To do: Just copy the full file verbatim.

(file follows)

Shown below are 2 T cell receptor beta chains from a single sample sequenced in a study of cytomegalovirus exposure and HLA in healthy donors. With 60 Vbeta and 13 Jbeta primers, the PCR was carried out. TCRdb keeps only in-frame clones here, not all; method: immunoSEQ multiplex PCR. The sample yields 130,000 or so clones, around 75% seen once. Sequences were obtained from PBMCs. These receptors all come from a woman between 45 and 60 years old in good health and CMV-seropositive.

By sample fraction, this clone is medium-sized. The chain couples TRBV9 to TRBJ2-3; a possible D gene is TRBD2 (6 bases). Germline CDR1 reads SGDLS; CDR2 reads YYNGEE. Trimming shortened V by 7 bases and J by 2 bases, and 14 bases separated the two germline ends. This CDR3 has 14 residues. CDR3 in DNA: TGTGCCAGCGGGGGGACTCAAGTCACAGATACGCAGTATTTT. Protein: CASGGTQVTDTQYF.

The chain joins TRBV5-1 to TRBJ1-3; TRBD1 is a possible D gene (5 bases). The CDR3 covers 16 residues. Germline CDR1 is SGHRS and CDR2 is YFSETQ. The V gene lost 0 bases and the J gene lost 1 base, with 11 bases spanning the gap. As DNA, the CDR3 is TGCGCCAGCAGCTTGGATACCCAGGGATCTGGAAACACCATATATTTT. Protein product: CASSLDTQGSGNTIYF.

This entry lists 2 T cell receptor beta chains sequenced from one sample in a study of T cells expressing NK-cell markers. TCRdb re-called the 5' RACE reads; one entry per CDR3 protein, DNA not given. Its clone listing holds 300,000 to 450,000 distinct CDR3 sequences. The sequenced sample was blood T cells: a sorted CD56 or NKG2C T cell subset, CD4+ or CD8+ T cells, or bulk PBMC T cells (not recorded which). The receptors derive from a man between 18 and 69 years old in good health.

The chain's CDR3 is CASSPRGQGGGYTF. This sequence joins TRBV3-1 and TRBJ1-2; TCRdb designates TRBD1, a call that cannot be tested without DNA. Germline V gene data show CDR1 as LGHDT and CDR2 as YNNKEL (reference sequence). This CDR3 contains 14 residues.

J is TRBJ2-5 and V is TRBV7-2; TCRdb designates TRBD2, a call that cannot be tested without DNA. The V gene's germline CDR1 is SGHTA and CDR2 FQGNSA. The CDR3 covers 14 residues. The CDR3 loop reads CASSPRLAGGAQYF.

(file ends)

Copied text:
Shown below are 2 T cell receptor beta chains from a single sample sequenced in a study of cytomegalovirus exposure and HLA in healthy donors. With 60 Vbeta and 13 Jbeta primers, the PCR was carried out. TCRdb keeps only in-frame clones here, not all; method: immunoSEQ multiplex PCR. The sample yields 130,000 or so clones, around 75% seen once. Sequences were obtained from PBMCs. These receptors all come from a woman between 45 and 60 years old in good health and CMV-seropositive.

By sample fraction, this clone is medium-sized. The chain couples TRBV9 to TRBJ2-3; a possible D gene is TRBD2 (6 bases). Germline CDR1 reads SGDLS; CDR2 reads YYNGEE. Trimming shortened V by 7 bases and J by 2 bases, and 14 bases separated the two germline ends. This CDR3 has 14 residues. CDR3 in DNA: TGTGCCAGCGGGGGGACTCAAGTCACAGATACGCAGTATTTT. Protein: CASGGTQVTDTQYF.

The chain joins TRBV5-1 to TRBJ1-3; TRBD1 is a possible D gene (5 bases). The CDR3 covers 16 residues. Germline CDR1 is SGHRS and CDR2 is YFSETQ. The V gene lost 0 bases and the J gene lost 1 base, with 11 bases spanning the gap. As DNA, the CDR3 is TGCGCCAGCAGCTTGGATACCCAGGGATCTGGAAACACCATATATTTT. Protein product: CASSLDTQGSGNTIYF.

This entry lists 2 T cell receptor beta chains sequenced from one sample in a study of T cells expressing NK-cell markers. TCRdb re-called the 5' RACE reads; one entry per CDR3 protein, DNA not given. Its clone listing holds 300,000 to 450,000 distinct CDR3 sequences. The sequenced sample was blood T cells: a sorted CD56 or NKG2C T cell subset, CD4+ or CD8+ T cells, or bulk PBMC T cells (not recorded which). The receptors derive from a man between 18 and 69 years old in good health.

The chain's CDR3 is CASSPRGQGGGYTF. This sequence joins TRBV3-1 and TRBJ1-2; TCRdb designates TRBD1, a call that cannot be tested without DNA. Germline V gene data show CDR1 as LGHDT and CDR2 as YNNKEL (reference sequence). This CDR3 contains 14 residues.

J is TRBJ2-5 and V is TRBV7-2; TCRdb designates TRBD2, a call that cannot be tested without DNA. The V gene's germline CDR1 is SGHTA and CDR2 FQGNSA. The CDR3 covers 14 residues. The CDR3 loop reads CASSPRLAGGAQYF.